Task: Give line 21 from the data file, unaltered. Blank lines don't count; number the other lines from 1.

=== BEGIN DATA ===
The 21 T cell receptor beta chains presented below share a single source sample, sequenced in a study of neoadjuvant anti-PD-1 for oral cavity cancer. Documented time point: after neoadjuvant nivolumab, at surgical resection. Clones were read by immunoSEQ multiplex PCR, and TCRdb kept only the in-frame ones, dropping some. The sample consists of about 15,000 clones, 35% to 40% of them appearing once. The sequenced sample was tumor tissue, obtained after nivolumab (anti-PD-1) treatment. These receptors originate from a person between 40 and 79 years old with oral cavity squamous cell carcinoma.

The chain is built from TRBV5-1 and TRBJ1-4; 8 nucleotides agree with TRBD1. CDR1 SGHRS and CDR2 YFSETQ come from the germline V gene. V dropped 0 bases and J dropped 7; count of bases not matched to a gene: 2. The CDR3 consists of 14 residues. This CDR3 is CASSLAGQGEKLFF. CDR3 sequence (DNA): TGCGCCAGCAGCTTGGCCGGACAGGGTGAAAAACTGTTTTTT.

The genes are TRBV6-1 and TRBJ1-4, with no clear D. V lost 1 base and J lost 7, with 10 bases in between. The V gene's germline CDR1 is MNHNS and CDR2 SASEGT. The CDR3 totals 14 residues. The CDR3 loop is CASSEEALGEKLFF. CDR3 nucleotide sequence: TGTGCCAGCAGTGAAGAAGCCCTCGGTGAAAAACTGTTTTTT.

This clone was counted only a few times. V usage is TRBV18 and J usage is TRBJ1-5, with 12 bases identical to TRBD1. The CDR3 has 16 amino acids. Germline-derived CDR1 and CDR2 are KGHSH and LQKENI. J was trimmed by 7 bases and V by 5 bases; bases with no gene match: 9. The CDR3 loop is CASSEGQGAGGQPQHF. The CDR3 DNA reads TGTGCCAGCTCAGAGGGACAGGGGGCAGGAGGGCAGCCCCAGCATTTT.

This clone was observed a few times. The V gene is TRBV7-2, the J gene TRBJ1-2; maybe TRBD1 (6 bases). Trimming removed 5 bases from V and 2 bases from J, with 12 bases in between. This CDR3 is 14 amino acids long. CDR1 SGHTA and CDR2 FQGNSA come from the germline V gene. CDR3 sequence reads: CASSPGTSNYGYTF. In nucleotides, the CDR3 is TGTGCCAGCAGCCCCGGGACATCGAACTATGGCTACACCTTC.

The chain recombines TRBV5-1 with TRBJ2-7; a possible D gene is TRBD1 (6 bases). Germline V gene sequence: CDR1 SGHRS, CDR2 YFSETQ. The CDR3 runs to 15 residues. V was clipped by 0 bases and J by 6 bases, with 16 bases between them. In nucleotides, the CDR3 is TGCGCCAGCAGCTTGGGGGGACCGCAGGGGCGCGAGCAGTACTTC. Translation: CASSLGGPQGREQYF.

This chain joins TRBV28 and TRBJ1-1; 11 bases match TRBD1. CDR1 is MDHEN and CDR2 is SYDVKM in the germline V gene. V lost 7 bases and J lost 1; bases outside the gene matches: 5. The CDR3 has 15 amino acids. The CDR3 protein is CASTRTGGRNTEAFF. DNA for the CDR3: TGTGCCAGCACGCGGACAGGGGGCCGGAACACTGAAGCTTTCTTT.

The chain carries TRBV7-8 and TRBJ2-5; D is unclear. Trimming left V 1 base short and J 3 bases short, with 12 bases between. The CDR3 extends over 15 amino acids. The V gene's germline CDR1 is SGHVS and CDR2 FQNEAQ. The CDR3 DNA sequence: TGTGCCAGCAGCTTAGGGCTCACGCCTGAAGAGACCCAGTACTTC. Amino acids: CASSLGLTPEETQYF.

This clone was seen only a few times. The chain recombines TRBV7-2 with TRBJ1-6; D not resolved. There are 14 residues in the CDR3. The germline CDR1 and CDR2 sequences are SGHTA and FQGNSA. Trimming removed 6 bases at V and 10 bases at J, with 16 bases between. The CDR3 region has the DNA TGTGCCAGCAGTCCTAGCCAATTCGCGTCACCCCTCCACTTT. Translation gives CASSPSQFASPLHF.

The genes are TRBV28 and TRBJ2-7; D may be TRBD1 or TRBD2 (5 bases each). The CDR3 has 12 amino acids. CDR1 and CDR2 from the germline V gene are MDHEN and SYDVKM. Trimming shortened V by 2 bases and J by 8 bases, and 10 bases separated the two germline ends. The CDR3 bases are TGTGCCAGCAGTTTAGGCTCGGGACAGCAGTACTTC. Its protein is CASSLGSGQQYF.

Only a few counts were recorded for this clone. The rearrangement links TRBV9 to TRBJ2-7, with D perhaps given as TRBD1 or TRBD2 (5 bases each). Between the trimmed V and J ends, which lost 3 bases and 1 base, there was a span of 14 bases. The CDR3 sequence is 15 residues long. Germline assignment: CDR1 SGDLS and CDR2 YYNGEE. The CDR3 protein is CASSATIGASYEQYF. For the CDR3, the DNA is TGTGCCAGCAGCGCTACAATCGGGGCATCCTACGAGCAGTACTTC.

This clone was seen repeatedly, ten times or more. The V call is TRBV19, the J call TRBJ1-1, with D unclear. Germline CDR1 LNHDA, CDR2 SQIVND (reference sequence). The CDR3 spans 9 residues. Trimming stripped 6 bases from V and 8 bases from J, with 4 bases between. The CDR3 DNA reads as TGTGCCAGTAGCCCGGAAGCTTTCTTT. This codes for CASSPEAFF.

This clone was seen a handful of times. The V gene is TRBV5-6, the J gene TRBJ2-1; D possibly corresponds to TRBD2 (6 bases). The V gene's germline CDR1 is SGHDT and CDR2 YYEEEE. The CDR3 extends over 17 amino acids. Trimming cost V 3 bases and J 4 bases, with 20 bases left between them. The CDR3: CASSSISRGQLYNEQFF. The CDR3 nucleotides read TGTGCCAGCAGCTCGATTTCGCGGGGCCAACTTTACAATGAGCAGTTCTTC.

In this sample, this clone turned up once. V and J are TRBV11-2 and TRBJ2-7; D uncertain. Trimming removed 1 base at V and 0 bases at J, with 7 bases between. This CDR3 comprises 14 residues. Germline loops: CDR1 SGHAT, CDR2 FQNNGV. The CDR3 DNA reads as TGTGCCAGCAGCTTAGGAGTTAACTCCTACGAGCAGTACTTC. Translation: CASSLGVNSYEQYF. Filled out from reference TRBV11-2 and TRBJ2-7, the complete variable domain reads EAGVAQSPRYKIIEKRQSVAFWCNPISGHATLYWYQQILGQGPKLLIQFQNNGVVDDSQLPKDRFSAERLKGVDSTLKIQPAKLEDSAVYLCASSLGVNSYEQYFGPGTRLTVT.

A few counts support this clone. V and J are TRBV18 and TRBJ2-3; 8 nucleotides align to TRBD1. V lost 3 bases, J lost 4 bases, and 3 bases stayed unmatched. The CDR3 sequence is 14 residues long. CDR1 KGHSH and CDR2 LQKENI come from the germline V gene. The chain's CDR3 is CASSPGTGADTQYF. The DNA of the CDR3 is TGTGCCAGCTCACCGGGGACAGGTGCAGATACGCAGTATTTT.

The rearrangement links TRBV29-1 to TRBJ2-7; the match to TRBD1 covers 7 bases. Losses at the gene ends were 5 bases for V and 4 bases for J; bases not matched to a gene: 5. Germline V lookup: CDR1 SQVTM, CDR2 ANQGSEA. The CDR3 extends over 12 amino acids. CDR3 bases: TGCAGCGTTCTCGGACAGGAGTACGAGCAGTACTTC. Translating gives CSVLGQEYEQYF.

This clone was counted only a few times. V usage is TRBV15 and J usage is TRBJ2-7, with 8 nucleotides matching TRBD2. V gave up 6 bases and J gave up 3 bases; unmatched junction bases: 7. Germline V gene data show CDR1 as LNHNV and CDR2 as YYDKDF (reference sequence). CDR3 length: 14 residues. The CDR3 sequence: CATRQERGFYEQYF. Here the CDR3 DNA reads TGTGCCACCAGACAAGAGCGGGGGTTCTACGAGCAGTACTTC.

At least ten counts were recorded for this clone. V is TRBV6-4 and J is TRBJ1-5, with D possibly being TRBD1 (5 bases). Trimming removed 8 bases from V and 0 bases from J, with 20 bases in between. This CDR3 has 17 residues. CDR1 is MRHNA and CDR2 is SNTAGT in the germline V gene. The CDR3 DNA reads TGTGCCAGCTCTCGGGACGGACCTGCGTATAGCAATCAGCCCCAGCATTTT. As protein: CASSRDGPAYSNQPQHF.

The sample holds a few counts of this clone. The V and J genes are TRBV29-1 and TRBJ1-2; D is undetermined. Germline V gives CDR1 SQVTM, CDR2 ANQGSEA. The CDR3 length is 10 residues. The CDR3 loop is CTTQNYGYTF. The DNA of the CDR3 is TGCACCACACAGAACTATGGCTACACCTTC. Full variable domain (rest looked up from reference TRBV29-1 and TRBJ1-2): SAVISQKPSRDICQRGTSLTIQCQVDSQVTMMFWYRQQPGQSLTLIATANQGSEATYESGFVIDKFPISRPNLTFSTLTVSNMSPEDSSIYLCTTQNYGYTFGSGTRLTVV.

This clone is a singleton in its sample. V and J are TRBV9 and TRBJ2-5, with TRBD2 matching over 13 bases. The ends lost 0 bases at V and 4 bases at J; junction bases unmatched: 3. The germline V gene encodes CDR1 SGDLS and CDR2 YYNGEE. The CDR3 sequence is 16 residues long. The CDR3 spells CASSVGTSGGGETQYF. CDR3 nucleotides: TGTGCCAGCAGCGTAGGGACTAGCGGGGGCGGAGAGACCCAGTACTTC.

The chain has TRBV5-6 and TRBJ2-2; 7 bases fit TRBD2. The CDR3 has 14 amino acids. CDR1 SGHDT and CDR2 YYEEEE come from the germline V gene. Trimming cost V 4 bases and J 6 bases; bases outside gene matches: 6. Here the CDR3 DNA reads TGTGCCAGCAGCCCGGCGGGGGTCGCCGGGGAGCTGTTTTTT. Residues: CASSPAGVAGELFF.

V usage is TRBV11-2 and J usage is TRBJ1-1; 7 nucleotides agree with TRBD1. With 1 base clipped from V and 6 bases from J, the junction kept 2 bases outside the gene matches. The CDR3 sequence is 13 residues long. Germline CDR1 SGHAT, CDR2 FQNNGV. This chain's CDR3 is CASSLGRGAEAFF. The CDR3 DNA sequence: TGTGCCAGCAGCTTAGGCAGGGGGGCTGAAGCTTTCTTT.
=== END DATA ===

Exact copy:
The chain has TRBV5-6 and TRBJ2-2; 7 bases fit TRBD2. The CDR3 has 14 amino acids. CDR1 SGHDT and CDR2 YYEEEE come from the germline V gene. Trimming cost V 4 bases and J 6 bases; bases outside gene matches: 6. Here the CDR3 DNA reads TGTGCCAGCAGCCCGGCGGGGGTCGCCGGGGAGCTGTTTTTT. Residues: CASSPAGVAGELFF.